Monday 23rd July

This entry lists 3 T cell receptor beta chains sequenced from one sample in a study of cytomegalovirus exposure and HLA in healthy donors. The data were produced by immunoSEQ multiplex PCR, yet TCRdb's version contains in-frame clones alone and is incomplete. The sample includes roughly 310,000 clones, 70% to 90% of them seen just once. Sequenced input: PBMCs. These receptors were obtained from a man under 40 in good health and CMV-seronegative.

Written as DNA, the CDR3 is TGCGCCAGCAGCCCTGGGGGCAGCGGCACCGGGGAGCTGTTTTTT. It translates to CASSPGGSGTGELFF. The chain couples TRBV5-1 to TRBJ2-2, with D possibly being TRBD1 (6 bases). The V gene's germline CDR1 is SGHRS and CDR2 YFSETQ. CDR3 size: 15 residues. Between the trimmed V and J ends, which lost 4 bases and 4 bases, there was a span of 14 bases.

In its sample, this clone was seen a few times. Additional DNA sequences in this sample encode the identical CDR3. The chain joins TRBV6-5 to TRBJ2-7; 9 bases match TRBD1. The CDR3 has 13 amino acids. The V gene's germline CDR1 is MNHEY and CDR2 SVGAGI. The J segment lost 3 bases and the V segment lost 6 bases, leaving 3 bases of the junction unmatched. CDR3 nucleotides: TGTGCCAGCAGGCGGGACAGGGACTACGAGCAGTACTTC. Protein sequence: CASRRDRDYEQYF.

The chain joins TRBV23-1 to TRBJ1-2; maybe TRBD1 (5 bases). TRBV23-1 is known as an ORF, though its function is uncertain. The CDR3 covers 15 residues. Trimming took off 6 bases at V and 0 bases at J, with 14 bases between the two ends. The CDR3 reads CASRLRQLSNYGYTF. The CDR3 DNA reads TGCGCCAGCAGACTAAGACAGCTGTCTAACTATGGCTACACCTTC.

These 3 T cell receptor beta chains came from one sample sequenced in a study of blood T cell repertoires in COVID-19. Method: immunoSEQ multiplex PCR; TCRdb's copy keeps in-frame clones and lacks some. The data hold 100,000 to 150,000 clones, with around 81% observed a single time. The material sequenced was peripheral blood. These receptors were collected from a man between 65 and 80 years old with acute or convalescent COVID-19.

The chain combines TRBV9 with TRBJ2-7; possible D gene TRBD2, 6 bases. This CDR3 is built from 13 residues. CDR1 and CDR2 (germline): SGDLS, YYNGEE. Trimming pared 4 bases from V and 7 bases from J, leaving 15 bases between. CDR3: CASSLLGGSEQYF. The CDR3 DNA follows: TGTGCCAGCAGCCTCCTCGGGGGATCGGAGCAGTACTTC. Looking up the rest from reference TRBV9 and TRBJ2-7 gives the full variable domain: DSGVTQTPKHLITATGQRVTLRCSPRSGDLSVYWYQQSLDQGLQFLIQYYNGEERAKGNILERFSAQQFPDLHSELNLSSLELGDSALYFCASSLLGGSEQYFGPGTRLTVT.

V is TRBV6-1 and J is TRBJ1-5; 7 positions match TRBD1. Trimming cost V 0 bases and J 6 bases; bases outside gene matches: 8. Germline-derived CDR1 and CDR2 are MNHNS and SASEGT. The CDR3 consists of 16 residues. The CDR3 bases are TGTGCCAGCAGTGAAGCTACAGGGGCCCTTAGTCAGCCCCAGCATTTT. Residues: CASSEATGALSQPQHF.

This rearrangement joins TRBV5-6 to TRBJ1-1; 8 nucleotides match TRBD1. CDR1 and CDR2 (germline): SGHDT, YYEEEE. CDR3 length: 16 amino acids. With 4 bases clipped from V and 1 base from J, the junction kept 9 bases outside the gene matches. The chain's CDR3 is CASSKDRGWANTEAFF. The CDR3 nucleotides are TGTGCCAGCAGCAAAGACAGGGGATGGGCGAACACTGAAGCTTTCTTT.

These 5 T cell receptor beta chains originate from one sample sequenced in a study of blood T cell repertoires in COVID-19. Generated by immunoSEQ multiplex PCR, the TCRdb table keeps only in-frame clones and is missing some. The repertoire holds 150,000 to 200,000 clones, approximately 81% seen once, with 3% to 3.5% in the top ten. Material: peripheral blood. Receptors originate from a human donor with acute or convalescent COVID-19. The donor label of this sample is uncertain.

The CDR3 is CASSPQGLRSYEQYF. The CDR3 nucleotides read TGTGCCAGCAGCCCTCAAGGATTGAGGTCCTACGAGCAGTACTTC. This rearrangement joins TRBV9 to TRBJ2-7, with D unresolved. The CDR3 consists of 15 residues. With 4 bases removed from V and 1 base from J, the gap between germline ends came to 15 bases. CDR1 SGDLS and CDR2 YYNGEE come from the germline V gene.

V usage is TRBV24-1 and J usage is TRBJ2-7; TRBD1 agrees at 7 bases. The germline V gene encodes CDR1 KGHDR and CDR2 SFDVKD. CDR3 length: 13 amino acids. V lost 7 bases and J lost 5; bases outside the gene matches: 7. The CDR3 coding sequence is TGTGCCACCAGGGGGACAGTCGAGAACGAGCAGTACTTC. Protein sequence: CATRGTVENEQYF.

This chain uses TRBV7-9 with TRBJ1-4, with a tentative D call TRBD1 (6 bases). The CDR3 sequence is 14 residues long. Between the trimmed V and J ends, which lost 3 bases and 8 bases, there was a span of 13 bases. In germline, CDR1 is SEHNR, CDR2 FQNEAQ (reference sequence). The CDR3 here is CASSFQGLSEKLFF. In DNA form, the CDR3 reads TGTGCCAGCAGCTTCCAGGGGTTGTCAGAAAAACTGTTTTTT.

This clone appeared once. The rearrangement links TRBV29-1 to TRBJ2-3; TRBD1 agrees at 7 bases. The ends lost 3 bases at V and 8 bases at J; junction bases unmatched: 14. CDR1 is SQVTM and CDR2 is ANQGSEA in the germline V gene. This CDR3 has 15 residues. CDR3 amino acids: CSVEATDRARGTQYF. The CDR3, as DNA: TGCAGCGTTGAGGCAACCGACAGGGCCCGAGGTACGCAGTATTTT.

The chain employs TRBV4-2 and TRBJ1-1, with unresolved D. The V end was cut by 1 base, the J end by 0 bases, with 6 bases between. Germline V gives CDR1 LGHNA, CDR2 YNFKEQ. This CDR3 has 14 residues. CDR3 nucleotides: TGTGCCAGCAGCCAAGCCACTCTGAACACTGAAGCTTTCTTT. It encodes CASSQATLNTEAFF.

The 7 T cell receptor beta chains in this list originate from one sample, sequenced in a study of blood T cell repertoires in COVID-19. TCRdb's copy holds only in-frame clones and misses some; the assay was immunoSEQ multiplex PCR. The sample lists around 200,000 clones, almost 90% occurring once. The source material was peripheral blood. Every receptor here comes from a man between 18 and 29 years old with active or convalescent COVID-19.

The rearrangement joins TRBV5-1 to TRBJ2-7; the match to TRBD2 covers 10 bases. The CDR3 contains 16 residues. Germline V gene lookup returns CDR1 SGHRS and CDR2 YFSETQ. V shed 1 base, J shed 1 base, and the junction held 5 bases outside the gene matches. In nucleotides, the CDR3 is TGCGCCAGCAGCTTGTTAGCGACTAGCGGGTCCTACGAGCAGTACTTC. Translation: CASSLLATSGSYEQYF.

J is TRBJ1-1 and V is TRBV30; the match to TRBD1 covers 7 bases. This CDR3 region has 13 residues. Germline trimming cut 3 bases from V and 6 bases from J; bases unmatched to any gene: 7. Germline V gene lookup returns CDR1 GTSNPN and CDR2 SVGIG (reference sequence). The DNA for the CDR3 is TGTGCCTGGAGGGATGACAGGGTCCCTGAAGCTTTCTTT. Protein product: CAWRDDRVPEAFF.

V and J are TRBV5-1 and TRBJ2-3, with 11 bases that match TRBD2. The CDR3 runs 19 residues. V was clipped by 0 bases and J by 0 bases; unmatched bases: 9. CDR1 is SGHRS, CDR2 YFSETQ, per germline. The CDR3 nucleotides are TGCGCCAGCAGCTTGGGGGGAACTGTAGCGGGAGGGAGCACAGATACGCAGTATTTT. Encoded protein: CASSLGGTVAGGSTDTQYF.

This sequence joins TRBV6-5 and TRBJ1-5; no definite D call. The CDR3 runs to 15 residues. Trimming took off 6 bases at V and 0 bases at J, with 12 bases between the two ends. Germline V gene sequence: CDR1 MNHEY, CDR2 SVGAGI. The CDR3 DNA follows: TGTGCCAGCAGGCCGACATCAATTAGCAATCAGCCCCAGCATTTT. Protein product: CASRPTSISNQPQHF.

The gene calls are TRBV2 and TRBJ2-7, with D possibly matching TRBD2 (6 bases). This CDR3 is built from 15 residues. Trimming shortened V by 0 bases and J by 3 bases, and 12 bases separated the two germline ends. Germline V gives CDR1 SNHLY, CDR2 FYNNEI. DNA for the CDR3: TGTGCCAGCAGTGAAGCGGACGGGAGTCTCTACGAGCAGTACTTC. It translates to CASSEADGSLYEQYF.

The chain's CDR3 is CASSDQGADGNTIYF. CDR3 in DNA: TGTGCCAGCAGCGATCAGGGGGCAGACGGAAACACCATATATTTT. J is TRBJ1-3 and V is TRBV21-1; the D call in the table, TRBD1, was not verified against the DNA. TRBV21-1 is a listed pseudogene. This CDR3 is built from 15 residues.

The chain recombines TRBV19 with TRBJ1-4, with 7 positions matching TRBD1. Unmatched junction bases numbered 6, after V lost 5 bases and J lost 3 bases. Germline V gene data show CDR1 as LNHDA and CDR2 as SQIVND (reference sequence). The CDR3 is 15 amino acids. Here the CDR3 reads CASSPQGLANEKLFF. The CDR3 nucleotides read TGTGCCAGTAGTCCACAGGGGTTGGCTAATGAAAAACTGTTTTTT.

I have been listening to all my old cassette tapes, which in the eighties were the height of modern technology, only to be succeeded by CDs and now digital downloads. But amongst the albums and singles and a few live concerts were some special radio broadcasts, one of which was ‘Hello Children Everywhere’, a celebration of children’s radio songs from the fifties. And I remember every one, from ‘Billy Goats Gruff’ to ‘Sparky’, with a fair smattering of ‘How much is that doggy in the window’ and Max Bygraves singing ‘You’re a pink toothbrush, I’m a blue toothbrush, and we both share the same tooth-paste.” A time of real innocence, no television, no dvd’s, no internet, no information overload, just a weekly dose of silly songs about little red monkeys, and teddy bears picnics and runaway trains and ugly little ducklings; it was a whole world of simple melodies and not a Gangsta or Lady Gaga in sight. We were children and no-one would have dreamed of treating us as adults. We had no inkling of sex or what went on between consenting adults; this was a time when children were expected to be seen and not heard, and the only indulgence we had was a weekly dose of ‘The Laughing Policeman’ and our very own Uncle Mac. Listening again it was all very middle class, but as a working class child I never felt excluded, even the classical tracks held me enraptured, especially the ‘Typewriter Symphony’. I have tried playing this tape to young children of today and they just look at you as if you are some sort of moron. Maybe we were morons, but contented and happy morons all the same, as we sung along to ‘Nellie the Elephant’ and ‘Little Boy fishing Off A Wooden Pier’ And as I file away the tape for a few more years I wipe a little tear from my eye, for the child I once was, and never will be again.